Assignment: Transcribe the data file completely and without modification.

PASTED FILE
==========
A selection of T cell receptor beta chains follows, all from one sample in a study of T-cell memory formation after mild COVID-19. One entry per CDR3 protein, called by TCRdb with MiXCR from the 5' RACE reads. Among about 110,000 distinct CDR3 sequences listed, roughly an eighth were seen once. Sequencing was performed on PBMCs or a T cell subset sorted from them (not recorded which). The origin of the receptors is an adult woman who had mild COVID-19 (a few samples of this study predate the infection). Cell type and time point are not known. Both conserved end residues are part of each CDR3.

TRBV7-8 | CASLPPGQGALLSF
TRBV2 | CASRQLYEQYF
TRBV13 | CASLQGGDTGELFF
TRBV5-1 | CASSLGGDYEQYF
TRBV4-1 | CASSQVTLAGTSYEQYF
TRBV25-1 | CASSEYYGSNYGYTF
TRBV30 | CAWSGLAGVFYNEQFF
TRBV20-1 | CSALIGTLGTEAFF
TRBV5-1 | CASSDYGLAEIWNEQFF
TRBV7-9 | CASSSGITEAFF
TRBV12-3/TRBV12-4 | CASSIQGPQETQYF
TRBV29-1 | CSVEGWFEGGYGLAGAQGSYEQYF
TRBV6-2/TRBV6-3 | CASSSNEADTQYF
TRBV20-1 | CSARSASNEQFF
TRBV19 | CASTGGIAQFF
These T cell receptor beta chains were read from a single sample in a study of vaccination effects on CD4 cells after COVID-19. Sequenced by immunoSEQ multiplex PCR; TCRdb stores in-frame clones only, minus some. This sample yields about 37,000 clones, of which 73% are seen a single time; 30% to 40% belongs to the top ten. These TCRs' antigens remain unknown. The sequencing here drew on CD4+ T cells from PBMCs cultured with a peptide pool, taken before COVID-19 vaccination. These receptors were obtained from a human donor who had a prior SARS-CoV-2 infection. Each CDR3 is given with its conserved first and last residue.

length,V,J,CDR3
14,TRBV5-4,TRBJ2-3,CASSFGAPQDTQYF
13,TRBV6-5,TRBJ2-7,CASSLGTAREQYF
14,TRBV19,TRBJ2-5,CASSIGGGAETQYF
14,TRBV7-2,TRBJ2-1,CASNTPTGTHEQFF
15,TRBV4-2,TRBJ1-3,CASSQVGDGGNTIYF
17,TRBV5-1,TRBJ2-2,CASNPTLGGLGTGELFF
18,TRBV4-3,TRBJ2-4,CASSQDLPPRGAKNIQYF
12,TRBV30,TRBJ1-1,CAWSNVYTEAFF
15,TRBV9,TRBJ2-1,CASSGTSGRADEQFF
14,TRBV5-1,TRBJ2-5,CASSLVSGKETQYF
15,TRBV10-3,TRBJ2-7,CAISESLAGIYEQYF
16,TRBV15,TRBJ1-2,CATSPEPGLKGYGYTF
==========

A selection of T cell receptor beta chains follows, all from one sample in a study of T-cell memory formation after mild COVID-19. One entry per CDR3 protein, called by TCRdb with MiXCR from the 5' RACE reads. Among about 110,000 distinct CDR3 sequences listed, roughly an eighth were seen once. Sequencing was performed on PBMCs or a T cell subset sorted from them (not recorded which). The origin of the receptors is an adult woman who had mild COVID-19 (a few samples of this study predate the infection). Cell type and time point are not known. Both conserved end residues are part of each CDR3.

TRBV7-8 | CASLPPGQGALLSF
TRBV2 | CASRQLYEQYF
TRBV13 | CASLQGGDTGELFF
TRBV5-1 | CASSLGGDYEQYF
TRBV4-1 | CASSQVTLAGTSYEQYF
TRBV25-1 | CASSEYYGSNYGYTF
TRBV30 | CAWSGLAGVFYNEQFF
TRBV20-1 | CSALIGTLGTEAFF
TRBV5-1 | CASSDYGLAEIWNEQFF
TRBV7-9 | CASSSGITEAFF
TRBV12-3/TRBV12-4 | CASSIQGPQETQYF
TRBV29-1 | CSVEGWFEGGYGLAGAQGSYEQYF
TRBV6-2/TRBV6-3 | CASSSNEADTQYF
TRBV20-1 | CSARSASNEQFF
TRBV19 | CASTGGIAQFF
These T cell receptor beta chains were read from a single sample in a study of vaccination effects on CD4 cells after COVID-19. Sequenced by immunoSEQ multiplex PCR; TCRdb stores in-frame clones only, minus some. This sample yields about 37,000 clones, of which 73% are seen a single time; 30% to 40% belongs to the top ten. These TCRs' antigens remain unknown. The sequencing here drew on CD4+ T cells from PBMCs cultured with a peptide pool, taken before COVID-19 vaccination. These receptors were obtained from a human donor who had a prior SARS-CoV-2 infection. Each CDR3 is given with its conserved first and last residue.

length,V,J,CDR3
14,TRBV5-4,TRBJ2-3,CASSFGAPQDTQYF
13,TRBV6-5,TRBJ2-7,CASSLGTAREQYF
14,TRBV19,TRBJ2-5,CASSIGGGAETQYF
14,TRBV7-2,TRBJ2-1,CASNTPTGTHEQFF
15,TRBV4-2,TRBJ1-3,CASSQVGDGGNTIYF
17,TRBV5-1,TRBJ2-2,CASNPTLGGLGTGELFF
18,TRBV4-3,TRBJ2-4,CASSQDLPPRGAKNIQYF
12,TRBV30,TRBJ1-1,CAWSNVYTEAFF
15,TRBV9,TRBJ2-1,CASSGTSGRADEQFF
14,TRBV5-1,TRBJ2-5,CASSLVSGKETQYF
15,TRBV10-3,TRBJ2-7,CAISESLAGIYEQYF
16,TRBV15,TRBJ1-2,CATSPEPGLKGYGYTF